The paper brings together examples from many countries and sectors. Some allow you to take a digital identity from one company to another without needing to duplicate all the paperwork. Others allow you set-up your browsing consents or preferences just once and have them applied everywhere for you. There are some that help you get work and training more easily by making skills profiles and certificates instantly visible on your command. Some function across sectors at a local level allowing your data to move, with your permission, between organisations to improve public services and transport. Finally, many streamline the transfer of data, such as health data, to give you more choices about how and from whom you get services, for example, where your prescription is delivered.
4. What might be the benefits of this roadmap, if it leads to impact?
For public and community organisations, this revolution in data control, use and re-use will help us to know our communities better, to understand their needs better and to be able to respond proactively. It will improve efficiency by making sure that resources can be targeted early and more precisely. With permissioned data as a key ingredient for future economic growth, investing in infrastructure for operators will deliver new opportunities for citizens and organisations.
For businesses, interoperability reduces the costs and risks of developing innovative new services. It will start to break down the barriers that small businesses face in competing in a global market. This harmonised infrastructure will provide access to many people who want services and faster access to higher quality to data to fuel those services.
At level of the individual, simplification and improved access will support digital inclusion – bringing more people into digital spaces and giving them more choices. It will be easier to adopt new apps, services, and devices with seamless transfer of data, identity, and authorisations.
5. Will this mean that we will be able to trust technology operators in the future, and have confidence that our personal data is secure?
The common open tools, interfaces and ways of working created through interoperability allow systems to be transparent and accountable. Transparent systems can be audited and so support assurance, certifications, and safe data labels. While accountability is the foundation of any scheme of governance. These elements underpin the technical aspects of trust, but trust is ultimately a human response. Research has shown that people trust organisations that have something to lose if things go wrong, that they are bound together by reputation. So, the ability for people to choose between substitutable services is one of the most powerful ways to build trust – and this is what interoperability aims to deliver.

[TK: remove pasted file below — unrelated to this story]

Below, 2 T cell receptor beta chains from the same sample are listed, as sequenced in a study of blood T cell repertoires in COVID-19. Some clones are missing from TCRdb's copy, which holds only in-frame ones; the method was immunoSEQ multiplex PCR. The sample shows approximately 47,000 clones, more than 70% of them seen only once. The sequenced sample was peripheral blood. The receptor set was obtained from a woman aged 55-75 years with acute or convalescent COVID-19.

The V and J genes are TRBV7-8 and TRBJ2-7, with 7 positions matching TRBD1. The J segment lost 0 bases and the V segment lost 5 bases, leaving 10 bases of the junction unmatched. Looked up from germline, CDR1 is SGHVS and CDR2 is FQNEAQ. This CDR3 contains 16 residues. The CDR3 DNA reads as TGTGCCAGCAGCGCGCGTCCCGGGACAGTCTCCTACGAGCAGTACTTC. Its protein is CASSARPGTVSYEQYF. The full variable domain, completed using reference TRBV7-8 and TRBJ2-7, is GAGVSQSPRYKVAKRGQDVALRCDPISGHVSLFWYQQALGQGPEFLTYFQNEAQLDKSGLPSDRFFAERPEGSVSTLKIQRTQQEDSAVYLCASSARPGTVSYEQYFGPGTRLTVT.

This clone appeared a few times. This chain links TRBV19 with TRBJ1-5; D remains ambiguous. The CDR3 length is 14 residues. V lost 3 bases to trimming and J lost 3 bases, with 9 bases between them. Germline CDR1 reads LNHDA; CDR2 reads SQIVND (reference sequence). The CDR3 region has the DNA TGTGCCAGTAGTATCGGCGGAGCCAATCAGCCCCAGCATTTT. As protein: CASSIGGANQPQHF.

6. We’re hearing that at a Covid19 tracking app is being developed for our smartphones. How does the MyData paper and roadmap relate to this?
Data collected to help us manage Covid19, whether it is contact tracing or symptom tracking, is a great example of how small pieces of personal data come together to create a 'data commons' that is much larger than the sum of its parts. Operators can help us to interact with 'data commons' like these, allowing us to contribute without compromising our privacy while helping us and our communities to get the most benefit from them.
Thank you to Joss Langford for sharing this paper with us, and for taking the time to answer our further questions. We will look forward to watching this space develop, and to seeing the impacts in our daily lives over time.
Want to know more?
A webinar is being held on May 19 at 3 pm CEST to learn more about the concept and actors providing infrastructure for human-centric personal data management.
An overview of the paper from the main editors’ Joss Langford, Antti Poikola and Wil Janssen.
An example of a typical proto-operator.
Insight into what is the role of MyData Global from the general manager, Teemu Ropponen.
Register here: https://mydata.org/mydata-webinar-registration/